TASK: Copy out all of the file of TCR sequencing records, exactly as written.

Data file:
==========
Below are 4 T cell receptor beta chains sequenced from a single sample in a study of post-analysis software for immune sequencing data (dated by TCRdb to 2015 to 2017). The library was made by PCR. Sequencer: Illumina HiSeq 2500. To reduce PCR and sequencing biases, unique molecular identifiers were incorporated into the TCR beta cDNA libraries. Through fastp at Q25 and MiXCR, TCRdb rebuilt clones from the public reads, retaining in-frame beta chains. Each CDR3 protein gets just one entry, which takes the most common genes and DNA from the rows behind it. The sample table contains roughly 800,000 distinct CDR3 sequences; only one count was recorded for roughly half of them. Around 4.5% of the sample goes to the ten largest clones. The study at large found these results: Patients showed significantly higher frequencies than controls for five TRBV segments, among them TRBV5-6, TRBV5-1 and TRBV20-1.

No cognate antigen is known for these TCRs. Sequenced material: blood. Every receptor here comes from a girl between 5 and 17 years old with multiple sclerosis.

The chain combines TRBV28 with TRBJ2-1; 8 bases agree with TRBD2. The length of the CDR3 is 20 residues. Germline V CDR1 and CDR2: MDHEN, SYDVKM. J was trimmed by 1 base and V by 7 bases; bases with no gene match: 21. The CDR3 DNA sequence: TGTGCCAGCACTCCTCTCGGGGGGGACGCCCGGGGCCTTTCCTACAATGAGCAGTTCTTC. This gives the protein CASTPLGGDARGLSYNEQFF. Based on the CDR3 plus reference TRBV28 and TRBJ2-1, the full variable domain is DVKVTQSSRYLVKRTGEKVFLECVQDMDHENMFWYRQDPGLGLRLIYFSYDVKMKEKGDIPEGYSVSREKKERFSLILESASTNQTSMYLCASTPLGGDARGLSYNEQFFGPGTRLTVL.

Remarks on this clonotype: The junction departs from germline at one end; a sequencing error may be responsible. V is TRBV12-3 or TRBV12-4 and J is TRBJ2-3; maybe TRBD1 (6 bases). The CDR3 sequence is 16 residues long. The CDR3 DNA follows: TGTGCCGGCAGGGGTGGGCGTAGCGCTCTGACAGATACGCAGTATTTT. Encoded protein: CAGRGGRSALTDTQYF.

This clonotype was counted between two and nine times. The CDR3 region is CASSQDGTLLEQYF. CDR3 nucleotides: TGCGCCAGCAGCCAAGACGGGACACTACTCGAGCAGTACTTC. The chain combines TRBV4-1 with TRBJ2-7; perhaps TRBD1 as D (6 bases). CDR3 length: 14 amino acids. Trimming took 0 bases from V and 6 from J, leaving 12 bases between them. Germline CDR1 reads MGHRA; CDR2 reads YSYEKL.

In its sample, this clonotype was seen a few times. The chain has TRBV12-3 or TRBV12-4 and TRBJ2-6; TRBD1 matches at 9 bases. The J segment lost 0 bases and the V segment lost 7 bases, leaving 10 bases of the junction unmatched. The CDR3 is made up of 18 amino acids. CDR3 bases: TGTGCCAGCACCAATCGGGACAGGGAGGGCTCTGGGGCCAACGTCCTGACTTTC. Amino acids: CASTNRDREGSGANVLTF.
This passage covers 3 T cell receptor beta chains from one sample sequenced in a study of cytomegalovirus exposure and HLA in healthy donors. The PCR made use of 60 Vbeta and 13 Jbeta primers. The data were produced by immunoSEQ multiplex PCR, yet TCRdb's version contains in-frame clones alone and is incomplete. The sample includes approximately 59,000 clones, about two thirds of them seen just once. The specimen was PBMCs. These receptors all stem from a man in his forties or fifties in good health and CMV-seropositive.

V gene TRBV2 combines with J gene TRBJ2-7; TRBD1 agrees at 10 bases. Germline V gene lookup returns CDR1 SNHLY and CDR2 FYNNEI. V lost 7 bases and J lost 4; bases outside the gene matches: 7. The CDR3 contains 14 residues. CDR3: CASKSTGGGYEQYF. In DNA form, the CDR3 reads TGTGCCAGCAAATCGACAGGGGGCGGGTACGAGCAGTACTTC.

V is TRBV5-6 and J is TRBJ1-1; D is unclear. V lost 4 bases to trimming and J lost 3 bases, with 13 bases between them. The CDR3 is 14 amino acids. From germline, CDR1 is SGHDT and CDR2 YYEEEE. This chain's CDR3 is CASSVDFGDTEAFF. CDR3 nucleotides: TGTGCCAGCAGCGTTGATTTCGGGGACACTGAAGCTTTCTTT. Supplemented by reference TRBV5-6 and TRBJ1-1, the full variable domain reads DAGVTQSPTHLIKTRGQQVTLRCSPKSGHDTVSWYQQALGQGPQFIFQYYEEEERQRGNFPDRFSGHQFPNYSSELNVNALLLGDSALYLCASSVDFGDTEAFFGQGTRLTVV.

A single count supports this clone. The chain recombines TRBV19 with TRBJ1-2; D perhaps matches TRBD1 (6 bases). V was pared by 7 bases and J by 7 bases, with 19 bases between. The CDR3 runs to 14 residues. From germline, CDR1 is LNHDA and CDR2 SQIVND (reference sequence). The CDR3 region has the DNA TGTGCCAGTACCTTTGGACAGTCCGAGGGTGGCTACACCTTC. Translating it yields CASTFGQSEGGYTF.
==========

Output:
Below are 4 T cell receptor beta chains sequenced from a single sample in a study of post-analysis software for immune sequencing data (dated by TCRdb to 2015 to 2017). The library was made by PCR. Sequencer: Illumina HiSeq 2500. To reduce PCR and sequencing biases, unique molecular identifiers were incorporated into the TCR beta cDNA libraries. Through fastp at Q25 and MiXCR, TCRdb rebuilt clones from the public reads, retaining in-frame beta chains. Each CDR3 protein gets just one entry, which takes the most common genes and DNA from the rows behind it. The sample table contains roughly 800,000 distinct CDR3 sequences; only one count was recorded for roughly half of them. Around 4.5% of the sample goes to the ten largest clones. The study at large found these results: Patients showed significantly higher frequencies than controls for five TRBV segments, among them TRBV5-6, TRBV5-1 and TRBV20-1.

No cognate antigen is known for these TCRs. Sequenced material: blood. Every receptor here comes from a girl between 5 and 17 years old with multiple sclerosis.

The chain combines TRBV28 with TRBJ2-1; 8 bases agree with TRBD2. The length of the CDR3 is 20 residues. Germline V CDR1 and CDR2: MDHEN, SYDVKM. J was trimmed by 1 base and V by 7 bases; bases with no gene match: 21. The CDR3 DNA sequence: TGTGCCAGCACTCCTCTCGGGGGGGACGCCCGGGGCCTTTCCTACAATGAGCAGTTCTTC. This gives the protein CASTPLGGDARGLSYNEQFF. Based on the CDR3 plus reference TRBV28 and TRBJ2-1, the full variable domain is DVKVTQSSRYLVKRTGEKVFLECVQDMDHENMFWYRQDPGLGLRLIYFSYDVKMKEKGDIPEGYSVSREKKERFSLILESASTNQTSMYLCASTPLGGDARGLSYNEQFFGPGTRLTVL.

Remarks on this clonotype: The junction departs from germline at one end; a sequencing error may be responsible. V is TRBV12-3 or TRBV12-4 and J is TRBJ2-3; maybe TRBD1 (6 bases). The CDR3 sequence is 16 residues long. The CDR3 DNA follows: TGTGCCGGCAGGGGTGGGCGTAGCGCTCTGACAGATACGCAGTATTTT. Encoded protein: CAGRGGRSALTDTQYF.

This clonotype was counted between two and nine times. The CDR3 region is CASSQDGTLLEQYF. CDR3 nucleotides: TGCGCCAGCAGCCAAGACGGGACACTACTCGAGCAGTACTTC. The chain combines TRBV4-1 with TRBJ2-7; perhaps TRBD1 as D (6 bases). CDR3 length: 14 amino acids. Trimming took 0 bases from V and 6 from J, leaving 12 bases between them. Germline CDR1 reads MGHRA; CDR2 reads YSYEKL.

In its sample, this clonotype was seen a few times. The chain has TRBV12-3 or TRBV12-4 and TRBJ2-6; TRBD1 matches at 9 bases. The J segment lost 0 bases and the V segment lost 7 bases, leaving 10 bases of the junction unmatched. The CDR3 is made up of 18 amino acids. CDR3 bases: TGTGCCAGCACCAATCGGGACAGGGAGGGCTCTGGGGCCAACGTCCTGACTTTC. Amino acids: CASTNRDREGSGANVLTF.
This passage covers 3 T cell receptor beta chains from one sample sequenced in a study of cytomegalovirus exposure and HLA in healthy donors. The PCR made use of 60 Vbeta and 13 Jbeta primers. The data were produced by immunoSEQ multiplex PCR, yet TCRdb's version contains in-frame clones alone and is incomplete. The sample includes approximately 59,000 clones, about two thirds of them seen just once. The specimen was PBMCs. These receptors all stem from a man in his forties or fifties in good health and CMV-seropositive.

V gene TRBV2 combines with J gene TRBJ2-7; TRBD1 agrees at 10 bases. Germline V gene lookup returns CDR1 SNHLY and CDR2 FYNNEI. V lost 7 bases and J lost 4; bases outside the gene matches: 7. The CDR3 contains 14 residues. CDR3: CASKSTGGGYEQYF. In DNA form, the CDR3 reads TGTGCCAGCAAATCGACAGGGGGCGGGTACGAGCAGTACTTC.

V is TRBV5-6 and J is TRBJ1-1; D is unclear. V lost 4 bases to trimming and J lost 3 bases, with 13 bases between them. The CDR3 is 14 amino acids. From germline, CDR1 is SGHDT and CDR2 YYEEEE. This chain's CDR3 is CASSVDFGDTEAFF. CDR3 nucleotides: TGTGCCAGCAGCGTTGATTTCGGGGACACTGAAGCTTTCTTT. Supplemented by reference TRBV5-6 and TRBJ1-1, the full variable domain reads DAGVTQSPTHLIKTRGQQVTLRCSPKSGHDTVSWYQQALGQGPQFIFQYYEEEERQRGNFPDRFSGHQFPNYSSELNVNALLLGDSALYLCASSVDFGDTEAFFGQGTRLTVV.

A single count supports this clone. The chain recombines TRBV19 with TRBJ1-2; D perhaps matches TRBD1 (6 bases). V was pared by 7 bases and J by 7 bases, with 19 bases between. The CDR3 runs to 14 residues. From germline, CDR1 is LNHDA and CDR2 SQIVND (reference sequence). The CDR3 region has the DNA TGTGCCAGTACCTTTGGACAGTCCGAGGGTGGCTACACCTTC. Translating it yields CASTFGQSEGGYTF.